I couldn't help that. The dude who writes one of my favorite sites, (the name of which I won't disclose because you'll go there and it'll be a day when he's talking about some real crazy shit or breaking on his fat wife and you'll be like "That's one of her favorite sites? She's a depraved fucken bitch..." about me behind my back. And I hate people talking about me behind my back.) always says blank blank blank Of the Day for everything and I find that absolutely hilarious and even though he doesn't seem like the kind of uptight asshole that would sue, you never know, so I can't use Of the Day even though Sara Palin is a Hot Ghetto Mess of the Day. Why? Because, to diffuse an even bigger scandal, she just announced that her unmarried seventeen year old daughter Bristol is five months pregnant. Kinda like the Jerry Springer episodes where the man screams "I can't be gay, I'm sleeping with your mother!" and the audience gasps...

Obama's convention was a rousing success. Michelle Obama gave a killer speech that made me stand up and clap when I saw it played back on Cspan at like five in the morning. Dead serious, it was that good. The next night, Ted Kennedy and Bill Clinton made it rain on 'em and then Barrack accepted the nomination, looking like a million bucks on the last night. He gave his speech in front of 84,000 people and it was watched by another 38 MILLION people at home. The right wing was hating, of course but- there was pretty much NOTHING else they could do .

Then, McCain announced his VP. A young, pretty woman governor from Alaska. Everyone was like what a stroke of genius, he did the totally unexpected and made a play for the Angry White Women who want to make history but not in the form of electing a Black man. The right wing broke their wrists patting themselves on the back for like 12 whole hours. Then, oh my God, it's like a dam broke. She's facing an ethics investigation for pressuring somebody (who snitched) to fire her sister's ex, which is bad but not that bad. She also has some "I voted for the Bridge to Nowhere before I voted against the Bridge to Nowhere" kinda John Kerry junk which is neither here nor there.'s the stuff with her kids that is really curiouser and curiouser.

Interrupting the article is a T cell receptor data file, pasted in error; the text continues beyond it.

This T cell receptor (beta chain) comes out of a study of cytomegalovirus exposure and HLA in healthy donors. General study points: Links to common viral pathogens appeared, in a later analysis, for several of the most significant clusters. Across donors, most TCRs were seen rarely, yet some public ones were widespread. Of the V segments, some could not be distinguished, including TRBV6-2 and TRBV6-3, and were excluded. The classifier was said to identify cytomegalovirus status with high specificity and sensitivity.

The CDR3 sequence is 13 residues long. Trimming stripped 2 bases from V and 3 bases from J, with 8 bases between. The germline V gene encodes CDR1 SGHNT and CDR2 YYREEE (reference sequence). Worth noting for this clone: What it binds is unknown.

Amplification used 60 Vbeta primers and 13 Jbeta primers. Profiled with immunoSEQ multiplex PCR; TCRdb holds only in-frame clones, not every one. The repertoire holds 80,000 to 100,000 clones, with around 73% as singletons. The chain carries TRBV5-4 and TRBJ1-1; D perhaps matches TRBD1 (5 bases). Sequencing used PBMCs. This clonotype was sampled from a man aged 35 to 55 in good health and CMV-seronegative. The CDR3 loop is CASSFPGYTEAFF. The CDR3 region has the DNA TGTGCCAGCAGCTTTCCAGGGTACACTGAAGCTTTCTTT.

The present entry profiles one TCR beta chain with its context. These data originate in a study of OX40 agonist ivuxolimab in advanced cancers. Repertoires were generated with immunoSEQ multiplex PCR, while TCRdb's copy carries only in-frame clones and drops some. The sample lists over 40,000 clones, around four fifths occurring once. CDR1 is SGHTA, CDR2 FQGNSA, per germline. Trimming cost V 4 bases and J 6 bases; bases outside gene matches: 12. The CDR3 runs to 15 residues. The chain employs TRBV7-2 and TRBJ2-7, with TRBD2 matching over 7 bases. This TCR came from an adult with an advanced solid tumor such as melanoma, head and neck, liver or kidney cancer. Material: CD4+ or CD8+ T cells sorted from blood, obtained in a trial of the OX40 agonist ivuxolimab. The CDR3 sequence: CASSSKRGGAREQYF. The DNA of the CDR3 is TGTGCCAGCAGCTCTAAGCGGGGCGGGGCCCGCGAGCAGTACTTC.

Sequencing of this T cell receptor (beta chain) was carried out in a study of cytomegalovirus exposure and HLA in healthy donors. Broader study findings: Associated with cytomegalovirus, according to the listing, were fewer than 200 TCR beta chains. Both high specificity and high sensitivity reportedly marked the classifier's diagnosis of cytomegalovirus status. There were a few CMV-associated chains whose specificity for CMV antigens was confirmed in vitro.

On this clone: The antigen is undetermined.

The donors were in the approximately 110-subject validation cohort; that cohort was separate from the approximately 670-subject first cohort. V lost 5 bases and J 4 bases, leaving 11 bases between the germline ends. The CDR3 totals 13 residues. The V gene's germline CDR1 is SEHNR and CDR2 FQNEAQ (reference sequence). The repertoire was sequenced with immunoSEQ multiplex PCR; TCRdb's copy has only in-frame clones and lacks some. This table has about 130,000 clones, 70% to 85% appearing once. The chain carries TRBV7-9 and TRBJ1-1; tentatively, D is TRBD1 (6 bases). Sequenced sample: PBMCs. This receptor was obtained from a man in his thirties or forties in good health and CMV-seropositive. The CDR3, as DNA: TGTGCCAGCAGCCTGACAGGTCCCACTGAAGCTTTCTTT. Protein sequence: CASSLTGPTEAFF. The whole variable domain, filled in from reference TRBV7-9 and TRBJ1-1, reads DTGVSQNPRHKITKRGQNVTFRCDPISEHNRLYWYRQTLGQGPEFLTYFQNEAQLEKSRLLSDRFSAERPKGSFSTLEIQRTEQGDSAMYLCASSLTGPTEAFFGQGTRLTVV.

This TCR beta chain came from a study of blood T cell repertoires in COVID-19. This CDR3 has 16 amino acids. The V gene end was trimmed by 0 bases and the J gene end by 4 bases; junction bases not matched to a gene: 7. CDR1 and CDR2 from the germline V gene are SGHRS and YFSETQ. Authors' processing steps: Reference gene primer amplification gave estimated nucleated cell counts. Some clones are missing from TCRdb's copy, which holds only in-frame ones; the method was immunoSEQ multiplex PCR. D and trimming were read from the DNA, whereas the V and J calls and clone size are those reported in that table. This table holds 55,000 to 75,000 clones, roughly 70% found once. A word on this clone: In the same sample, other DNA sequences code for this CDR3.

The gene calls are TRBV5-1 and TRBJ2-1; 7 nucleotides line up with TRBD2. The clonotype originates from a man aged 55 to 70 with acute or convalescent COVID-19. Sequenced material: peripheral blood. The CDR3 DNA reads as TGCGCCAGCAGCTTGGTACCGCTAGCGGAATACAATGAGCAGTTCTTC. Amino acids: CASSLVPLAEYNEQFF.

Sarah Palin waited until she was seven months pregnant to announce that she was expecting her fifth child. The baby had been diagnosed in utero as having Down's Syndrome. The news came as a shock to everyone - several staffers commented that she didn’t seem pregnant.

Palin said she’s already about seven months along, with the baby due to arrive in mid-May.

That the pregnancy is so advanced astonished all who heard the news. The governor, a runner who’s always been trim, simply doesn’t look pregnant.

Even close members of her staff said they only learned this week their boss was expecting.

“I thought it was becoming obvious,” Palin said. “You know, clothes getting snugger and snugger.

But people just couldn’t believe the news.

“Really? No!” said Bethel state Rep. Mary Nelson, who is close to giving birth herself.

“It’s wonderful. She’s very well-disguised,” said Senate President Lyda Green, a mother of three who has sometimes sparred with Palin politically. “When I was five months pregnant, there was absolutely no question that I was with child.”

This was still the case a few months later when she was interviewed in March: We also talked about the challenges of running a government while also raising a large and young family. At the time, I didn't know that Palin, clad in a loose, dark dress, was seven months pregnant with her fifth child. An aide called me the next day to tell me that Palin would be announcing the pregnancy at home in Alaska and that she had wanted me to know as a courtesy. She was sorry she hadn't mentioned it the night before.